So even in the midst of tension and conflict, we have to be able to be skilled enough and confident enough in our knowledge of this curriculum to take that and use it to identify, oh, this is why you think this way? Because for this particular topic, it’s usually a result of white supremacist thinking.
And even as people of color, we’re not exempt from thinking like our oppressor. That’s kind of what they want us to do, is to align ourselves with them but never attain the level of the status that they’re at. And that’s something that comes up often in this curriculum.
So how do we take that when it shows up and use it as an opportunity to say, hey, I hear and see your experience and we can now, from what we’ve learned, especially because we talk about racial capitalism a lot, like as workers, from what we’ve learned about racial capitalism, don’t you see how your thinking is playing into this narrative and use that?
It was challenging to get people to that level of, one, feeling comfortable to challenge their peers, but two, feeling comfortable in their own knowledge of why certain things should be challenged in the first place. Because if you go in to challenge somebody but you aren’t really sure yourself, it’s probably not going to be successful. So what are some ways to help them really feel empowered and rooted in the knowledge and experience that they have? The experience being the fact that they took the training before and the knowledge being that now they’re having a behind-the-scenes look of the curriculum, so they have all the answers. So how can we get them feeling empowered enough to use them when we get into these difficult situations?
I love that. I love the value of curiosity as a facilitator. And that’s a really great example too, of inviting that participation, inviting them to share their perspective, their experience, and then also introducing content, the concept of racial capitalism. And, when appropriate, that challenge that you named. Right, like, here’s the experience you offered. Where does that show up in what you just shared or what you just shared? I think it’s such a powerful way to move through some of those oppressive attitudes and behaviors in a constructive way that helps everyone get to someplace new.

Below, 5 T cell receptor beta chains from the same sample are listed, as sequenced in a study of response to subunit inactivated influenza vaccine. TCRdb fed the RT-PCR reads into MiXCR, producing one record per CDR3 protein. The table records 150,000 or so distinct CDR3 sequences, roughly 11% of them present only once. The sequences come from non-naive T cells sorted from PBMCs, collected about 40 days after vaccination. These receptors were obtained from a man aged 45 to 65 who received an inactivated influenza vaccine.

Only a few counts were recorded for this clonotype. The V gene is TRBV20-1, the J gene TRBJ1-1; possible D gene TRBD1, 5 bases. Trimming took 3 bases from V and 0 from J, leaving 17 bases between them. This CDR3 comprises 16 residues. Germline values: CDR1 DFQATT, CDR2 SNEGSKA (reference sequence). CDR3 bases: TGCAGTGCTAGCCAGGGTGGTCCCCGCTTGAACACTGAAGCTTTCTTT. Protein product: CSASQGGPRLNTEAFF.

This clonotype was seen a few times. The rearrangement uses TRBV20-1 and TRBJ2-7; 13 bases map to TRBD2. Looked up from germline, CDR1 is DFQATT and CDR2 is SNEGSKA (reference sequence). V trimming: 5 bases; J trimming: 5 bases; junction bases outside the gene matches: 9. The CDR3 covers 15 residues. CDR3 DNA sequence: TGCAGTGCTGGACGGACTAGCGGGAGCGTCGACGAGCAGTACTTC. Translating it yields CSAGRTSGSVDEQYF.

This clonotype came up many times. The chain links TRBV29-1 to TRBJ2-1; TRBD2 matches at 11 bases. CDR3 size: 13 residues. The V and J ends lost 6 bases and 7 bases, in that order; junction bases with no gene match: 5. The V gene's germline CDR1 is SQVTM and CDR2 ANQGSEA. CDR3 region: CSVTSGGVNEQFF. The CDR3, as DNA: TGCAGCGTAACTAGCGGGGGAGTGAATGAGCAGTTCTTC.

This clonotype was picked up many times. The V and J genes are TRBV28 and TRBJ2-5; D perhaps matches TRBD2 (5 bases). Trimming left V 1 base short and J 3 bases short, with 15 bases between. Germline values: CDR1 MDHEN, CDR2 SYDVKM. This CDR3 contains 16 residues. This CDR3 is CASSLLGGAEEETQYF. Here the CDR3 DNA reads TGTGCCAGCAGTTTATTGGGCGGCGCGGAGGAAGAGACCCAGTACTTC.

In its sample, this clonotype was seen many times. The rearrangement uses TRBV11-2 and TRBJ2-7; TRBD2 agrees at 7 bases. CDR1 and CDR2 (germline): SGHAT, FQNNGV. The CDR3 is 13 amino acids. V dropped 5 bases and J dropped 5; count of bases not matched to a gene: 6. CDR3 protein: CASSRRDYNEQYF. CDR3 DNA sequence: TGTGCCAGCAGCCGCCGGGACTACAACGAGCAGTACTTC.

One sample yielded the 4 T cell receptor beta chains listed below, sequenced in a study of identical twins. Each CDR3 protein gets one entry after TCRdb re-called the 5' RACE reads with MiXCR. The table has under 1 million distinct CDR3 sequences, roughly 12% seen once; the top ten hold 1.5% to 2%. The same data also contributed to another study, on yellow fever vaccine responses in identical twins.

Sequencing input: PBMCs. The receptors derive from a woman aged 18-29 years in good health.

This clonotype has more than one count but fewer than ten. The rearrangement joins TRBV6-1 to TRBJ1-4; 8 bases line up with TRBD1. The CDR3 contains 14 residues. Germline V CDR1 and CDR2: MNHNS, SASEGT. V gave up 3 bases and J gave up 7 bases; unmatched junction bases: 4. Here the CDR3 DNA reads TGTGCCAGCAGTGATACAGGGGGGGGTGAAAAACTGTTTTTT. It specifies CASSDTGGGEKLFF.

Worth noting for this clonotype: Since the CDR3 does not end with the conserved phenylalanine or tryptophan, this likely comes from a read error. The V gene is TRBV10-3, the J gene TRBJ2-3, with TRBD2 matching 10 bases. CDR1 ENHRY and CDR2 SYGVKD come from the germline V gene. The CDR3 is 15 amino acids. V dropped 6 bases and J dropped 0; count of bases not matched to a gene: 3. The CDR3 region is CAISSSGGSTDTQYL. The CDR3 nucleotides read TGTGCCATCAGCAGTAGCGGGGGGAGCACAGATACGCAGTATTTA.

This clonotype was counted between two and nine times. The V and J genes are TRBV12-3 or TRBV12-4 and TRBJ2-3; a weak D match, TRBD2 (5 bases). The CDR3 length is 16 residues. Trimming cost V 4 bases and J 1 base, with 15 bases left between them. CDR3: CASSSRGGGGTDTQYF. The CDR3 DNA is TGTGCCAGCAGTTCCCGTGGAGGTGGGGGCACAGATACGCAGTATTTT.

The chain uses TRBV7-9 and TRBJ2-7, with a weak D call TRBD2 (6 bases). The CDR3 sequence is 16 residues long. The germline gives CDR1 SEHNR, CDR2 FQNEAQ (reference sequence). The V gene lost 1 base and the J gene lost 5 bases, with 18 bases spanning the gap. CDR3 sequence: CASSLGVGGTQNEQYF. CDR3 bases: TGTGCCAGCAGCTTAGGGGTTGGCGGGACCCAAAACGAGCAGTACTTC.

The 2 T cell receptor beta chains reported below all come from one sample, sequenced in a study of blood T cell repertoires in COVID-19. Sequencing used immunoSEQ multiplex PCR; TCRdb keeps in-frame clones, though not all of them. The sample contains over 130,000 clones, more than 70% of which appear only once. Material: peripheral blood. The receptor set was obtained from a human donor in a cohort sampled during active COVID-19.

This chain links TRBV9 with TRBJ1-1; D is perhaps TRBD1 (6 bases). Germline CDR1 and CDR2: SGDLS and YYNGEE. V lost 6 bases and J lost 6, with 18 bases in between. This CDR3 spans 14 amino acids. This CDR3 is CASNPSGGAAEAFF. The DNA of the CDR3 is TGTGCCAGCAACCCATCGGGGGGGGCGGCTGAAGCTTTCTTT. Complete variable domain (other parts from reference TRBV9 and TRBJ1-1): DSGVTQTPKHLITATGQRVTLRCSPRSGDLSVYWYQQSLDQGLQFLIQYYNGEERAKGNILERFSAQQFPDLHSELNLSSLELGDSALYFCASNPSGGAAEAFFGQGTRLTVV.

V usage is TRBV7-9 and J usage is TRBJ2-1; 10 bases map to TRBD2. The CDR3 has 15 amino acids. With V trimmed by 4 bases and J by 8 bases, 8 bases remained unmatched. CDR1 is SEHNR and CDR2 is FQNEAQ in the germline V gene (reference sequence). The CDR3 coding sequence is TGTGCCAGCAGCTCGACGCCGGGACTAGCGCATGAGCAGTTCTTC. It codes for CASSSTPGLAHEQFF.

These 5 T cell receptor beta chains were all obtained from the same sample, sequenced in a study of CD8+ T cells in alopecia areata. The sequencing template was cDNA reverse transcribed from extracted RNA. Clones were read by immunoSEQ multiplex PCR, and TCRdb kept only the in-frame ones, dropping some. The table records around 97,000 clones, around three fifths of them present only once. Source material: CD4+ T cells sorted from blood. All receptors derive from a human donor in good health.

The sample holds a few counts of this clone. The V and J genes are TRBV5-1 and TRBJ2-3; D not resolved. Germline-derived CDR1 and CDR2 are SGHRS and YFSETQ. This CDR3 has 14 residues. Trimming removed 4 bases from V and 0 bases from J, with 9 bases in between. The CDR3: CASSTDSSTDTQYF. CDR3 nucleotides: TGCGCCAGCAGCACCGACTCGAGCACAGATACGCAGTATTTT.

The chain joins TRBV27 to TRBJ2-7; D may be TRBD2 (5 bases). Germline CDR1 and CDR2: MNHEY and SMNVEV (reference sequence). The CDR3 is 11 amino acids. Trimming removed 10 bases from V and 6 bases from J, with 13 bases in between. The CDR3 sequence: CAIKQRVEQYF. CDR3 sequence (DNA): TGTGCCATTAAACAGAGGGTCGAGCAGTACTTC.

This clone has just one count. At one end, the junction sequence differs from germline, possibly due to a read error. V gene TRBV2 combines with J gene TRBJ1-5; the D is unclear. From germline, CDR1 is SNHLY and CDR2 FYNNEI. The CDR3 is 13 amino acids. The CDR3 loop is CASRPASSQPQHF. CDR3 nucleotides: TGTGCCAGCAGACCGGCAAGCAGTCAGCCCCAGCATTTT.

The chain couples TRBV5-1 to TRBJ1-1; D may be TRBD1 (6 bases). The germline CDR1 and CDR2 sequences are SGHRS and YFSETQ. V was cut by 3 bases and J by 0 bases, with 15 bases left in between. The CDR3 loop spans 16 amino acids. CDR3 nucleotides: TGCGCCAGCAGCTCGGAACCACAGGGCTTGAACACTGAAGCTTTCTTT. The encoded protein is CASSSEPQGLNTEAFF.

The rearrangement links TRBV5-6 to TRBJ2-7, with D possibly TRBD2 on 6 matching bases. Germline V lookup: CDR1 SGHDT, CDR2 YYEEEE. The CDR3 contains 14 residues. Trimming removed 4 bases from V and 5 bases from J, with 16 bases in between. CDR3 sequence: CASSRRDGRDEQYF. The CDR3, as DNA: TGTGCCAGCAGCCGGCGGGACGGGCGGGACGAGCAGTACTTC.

So for those who maybe aren’t as comfortable in a facilitator or trainer role, particularly in that sort of participatory environment. Maybe they’re talking at folks and they might be nervous to turn over the conversation to people for a number of reasons, including the challenges you named.
What advice would you give someone who is working on building that practice as a facilitative trainer or educator?
“I think working with [Learning to Transform] helped really shape me as a facilitator in terms of me recognizing that I do have the skills to do this.”
Yeah, that’s a great question, and it’s one that I have been reflecting on.
For me, I think part of it is instinct for me personally, and it’s because of my experience and my own marginalized identities of having to navigate how to talk to people and how to get people to care about things that affect me.
When you have an identity such as mine, and you live in a world that is very much the opposite of that in a lot of ways, it’s really hard to explain why your perspective is important and matters.
But when you find out how to communicate with people and use the opportunity to be curious to deepen understanding, things turn out a lot better than if you weren’t curious.
So I guess the advice that I would give would probably be, 1) trust your instinct, 2) be patient, and 3) lean into discomfort. Because that is often where your most fruitful conversations are going to sit.